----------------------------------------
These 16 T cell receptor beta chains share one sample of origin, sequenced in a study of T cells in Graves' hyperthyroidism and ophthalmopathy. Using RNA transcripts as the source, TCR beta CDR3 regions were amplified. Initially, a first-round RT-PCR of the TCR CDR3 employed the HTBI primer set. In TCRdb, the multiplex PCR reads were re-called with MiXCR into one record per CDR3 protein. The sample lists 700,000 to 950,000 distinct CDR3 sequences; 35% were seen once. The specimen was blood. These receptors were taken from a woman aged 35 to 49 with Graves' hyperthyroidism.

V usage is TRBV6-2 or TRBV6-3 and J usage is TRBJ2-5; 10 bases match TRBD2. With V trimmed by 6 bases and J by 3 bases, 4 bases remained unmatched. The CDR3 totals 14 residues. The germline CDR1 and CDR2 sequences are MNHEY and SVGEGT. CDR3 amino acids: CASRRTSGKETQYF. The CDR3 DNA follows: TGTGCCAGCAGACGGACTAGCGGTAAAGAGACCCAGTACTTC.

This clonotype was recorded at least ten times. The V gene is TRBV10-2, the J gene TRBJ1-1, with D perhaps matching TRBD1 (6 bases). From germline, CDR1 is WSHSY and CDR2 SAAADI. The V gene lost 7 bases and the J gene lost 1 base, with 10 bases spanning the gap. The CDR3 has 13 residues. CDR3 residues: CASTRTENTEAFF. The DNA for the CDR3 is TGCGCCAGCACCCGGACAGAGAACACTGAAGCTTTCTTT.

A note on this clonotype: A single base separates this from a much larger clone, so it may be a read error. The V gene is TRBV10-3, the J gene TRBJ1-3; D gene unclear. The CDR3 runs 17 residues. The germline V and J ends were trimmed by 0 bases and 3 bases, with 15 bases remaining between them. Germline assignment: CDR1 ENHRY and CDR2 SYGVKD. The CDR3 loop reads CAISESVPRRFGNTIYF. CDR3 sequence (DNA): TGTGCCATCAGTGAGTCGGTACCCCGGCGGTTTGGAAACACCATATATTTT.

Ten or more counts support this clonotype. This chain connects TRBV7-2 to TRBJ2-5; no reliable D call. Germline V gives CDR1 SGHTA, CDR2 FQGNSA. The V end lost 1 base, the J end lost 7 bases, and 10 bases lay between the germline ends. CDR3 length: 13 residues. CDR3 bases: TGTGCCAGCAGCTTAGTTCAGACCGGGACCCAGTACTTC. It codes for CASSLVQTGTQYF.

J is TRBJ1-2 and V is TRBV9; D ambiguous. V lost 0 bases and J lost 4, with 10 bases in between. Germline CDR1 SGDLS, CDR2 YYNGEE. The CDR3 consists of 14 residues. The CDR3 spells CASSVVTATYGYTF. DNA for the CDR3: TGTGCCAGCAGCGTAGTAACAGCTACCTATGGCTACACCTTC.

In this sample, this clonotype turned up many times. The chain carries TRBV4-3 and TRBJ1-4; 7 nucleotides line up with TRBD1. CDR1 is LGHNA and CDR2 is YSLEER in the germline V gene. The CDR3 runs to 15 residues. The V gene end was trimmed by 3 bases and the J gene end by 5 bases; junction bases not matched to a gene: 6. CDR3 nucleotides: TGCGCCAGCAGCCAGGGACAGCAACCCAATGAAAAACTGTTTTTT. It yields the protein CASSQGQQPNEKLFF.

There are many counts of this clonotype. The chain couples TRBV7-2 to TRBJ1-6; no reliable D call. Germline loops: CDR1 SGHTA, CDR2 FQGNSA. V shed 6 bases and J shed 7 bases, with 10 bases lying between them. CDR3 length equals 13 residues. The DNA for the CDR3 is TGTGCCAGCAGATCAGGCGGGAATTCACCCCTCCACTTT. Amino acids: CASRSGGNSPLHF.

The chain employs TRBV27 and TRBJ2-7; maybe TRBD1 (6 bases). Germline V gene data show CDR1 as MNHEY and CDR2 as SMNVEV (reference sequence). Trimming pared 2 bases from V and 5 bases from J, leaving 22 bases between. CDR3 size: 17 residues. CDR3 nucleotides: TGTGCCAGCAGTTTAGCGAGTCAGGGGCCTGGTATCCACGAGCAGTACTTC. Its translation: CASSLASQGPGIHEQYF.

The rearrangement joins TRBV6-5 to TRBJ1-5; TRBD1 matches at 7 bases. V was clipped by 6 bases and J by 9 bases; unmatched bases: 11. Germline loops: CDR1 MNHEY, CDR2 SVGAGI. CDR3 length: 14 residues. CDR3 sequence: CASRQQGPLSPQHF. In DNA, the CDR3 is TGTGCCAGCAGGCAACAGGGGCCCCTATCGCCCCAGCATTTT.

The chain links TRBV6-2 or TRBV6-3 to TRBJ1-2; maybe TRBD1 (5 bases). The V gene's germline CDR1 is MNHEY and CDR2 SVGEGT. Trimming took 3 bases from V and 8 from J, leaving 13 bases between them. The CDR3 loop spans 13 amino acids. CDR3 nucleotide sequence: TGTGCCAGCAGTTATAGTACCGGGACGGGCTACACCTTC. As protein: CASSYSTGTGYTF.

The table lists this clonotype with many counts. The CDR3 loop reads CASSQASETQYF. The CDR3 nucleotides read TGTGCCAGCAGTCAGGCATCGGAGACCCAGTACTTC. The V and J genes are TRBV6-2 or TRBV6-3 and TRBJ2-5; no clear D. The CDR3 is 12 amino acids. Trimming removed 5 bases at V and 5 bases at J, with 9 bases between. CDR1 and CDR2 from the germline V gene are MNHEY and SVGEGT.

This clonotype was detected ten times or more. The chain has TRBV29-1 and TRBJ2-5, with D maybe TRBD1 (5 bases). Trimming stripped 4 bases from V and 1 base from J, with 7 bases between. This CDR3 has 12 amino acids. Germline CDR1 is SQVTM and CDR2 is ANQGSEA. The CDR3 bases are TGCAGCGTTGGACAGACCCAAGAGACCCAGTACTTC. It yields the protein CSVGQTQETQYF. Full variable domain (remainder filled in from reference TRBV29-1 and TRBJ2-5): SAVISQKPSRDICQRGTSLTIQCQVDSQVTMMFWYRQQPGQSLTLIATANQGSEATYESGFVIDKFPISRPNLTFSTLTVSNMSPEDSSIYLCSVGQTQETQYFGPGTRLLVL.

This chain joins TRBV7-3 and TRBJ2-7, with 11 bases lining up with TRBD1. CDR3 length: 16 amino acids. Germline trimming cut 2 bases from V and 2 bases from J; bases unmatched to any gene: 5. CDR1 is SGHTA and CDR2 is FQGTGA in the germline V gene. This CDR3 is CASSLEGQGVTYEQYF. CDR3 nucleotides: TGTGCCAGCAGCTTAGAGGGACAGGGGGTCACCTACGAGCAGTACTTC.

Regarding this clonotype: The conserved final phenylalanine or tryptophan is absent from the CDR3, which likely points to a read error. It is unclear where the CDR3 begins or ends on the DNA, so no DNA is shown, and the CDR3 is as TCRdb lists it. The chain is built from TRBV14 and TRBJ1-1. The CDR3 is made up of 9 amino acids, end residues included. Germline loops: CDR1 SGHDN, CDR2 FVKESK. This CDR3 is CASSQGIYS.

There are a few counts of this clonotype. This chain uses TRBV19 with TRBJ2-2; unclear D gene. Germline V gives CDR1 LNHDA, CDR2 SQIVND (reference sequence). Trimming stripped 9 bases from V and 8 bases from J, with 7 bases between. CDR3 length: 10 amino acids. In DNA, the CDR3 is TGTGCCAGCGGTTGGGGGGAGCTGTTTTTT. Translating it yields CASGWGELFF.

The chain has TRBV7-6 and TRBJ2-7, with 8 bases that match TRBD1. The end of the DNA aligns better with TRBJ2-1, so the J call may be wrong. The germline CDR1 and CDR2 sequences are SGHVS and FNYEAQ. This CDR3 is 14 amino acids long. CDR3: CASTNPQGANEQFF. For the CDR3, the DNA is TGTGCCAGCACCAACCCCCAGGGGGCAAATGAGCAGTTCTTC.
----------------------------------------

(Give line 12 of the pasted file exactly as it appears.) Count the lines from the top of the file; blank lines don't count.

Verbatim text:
The table lists this clonotype with many counts. The CDR3 loop reads CASSQASETQYF. The CDR3 nucleotides read TGTGCCAGCAGTCAGGCATCGGAGACCCAGTACTTC. The V and J genes are TRBV6-2 or TRBV6-3 and TRBJ2-5; no clear D. The CDR3 is 12 amino acids. Trimming removed 5 bases at V and 5 bases at J, with 9 bases between. CDR1 and CDR2 from the germline V gene are MNHEY and SVGEGT.